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Influence of Precommercial Thinning and Fertilization on Total Stem Volume and Lower Stem Form of Loblolly Pine

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Abstract:

Two cultural treatments were applied in an overstocked loblolly pine (Pinus taeda L.) plantation (2,900 trees/ha after eight growing seasons): precommercial thinning (Yes or No) to 747 trees/ha after the eighth growing season and broadcast fertilization (Yes or No) with diammonium phosphate (150 kg/ha of P and 135 kg/ha of N) early in the ninth growing season. Total height and diameter at breast height (dbh) measurements were taken periodically through the 14th growing season. Fertilization increased tree volume more than thinning in the 9th through 10th growing seasons, but thinning was most effective by the 13th growing season. Over the 6-year period, thinning was the most effective cultural practice: check, 110 dm3; fertilized only, 135 dm3; thinned only, 165 dm3; and thinned and fertilized, 220 dm3/loblolly pine tree. After the 14th growing season, the first 5 m of bole was divided into five sections beginning at a 15-cm stump height: 15–30, 30–60, 60–125, 125–250, and 250–500 cm, and the volume for each section was calculated. Outside-bark volume per section increased consistently with thinning and fertilization; therefore, cultural practices did not change stem form in the lower bole. South. J. Appl. For. 29(4):215–220.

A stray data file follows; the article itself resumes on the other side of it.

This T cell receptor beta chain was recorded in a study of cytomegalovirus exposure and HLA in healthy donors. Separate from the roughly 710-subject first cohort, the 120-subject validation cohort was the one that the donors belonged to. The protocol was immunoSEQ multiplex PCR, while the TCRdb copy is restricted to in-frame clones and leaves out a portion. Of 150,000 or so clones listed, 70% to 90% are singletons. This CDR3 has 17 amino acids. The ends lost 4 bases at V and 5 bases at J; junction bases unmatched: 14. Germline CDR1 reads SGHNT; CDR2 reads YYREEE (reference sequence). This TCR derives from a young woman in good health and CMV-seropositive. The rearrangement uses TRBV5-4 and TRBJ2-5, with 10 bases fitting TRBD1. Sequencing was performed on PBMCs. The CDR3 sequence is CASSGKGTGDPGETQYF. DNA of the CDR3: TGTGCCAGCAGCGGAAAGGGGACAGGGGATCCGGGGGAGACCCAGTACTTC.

Keywords: Intermediate harvesting; Pinus taeda L; environmental management; forest; forest management; forest resources; forestry; forestry research; forestry science; natural resource management; natural resources; nitrogen; phosphorus; precommercial thinning

Document Type: Regular Article

Affiliations: Southern Research Station USDA Forest Service Pineville LA 71360 Phone: (318) 473-7226;, Fax: (318) 473-7273, Email: dhaywood@fs.fed.us

Publication date: November 1, 2005

More about this publication?
  • Each regional journal of applied forestry focuses on research, practice, and techniques targeted to foresters and allied professionals in specific regions of the United States and Canada. The Southern Journal of Applied Forestry covers an area from Virginia and Kentucky south to as far west as Oklahoma and east Texas.
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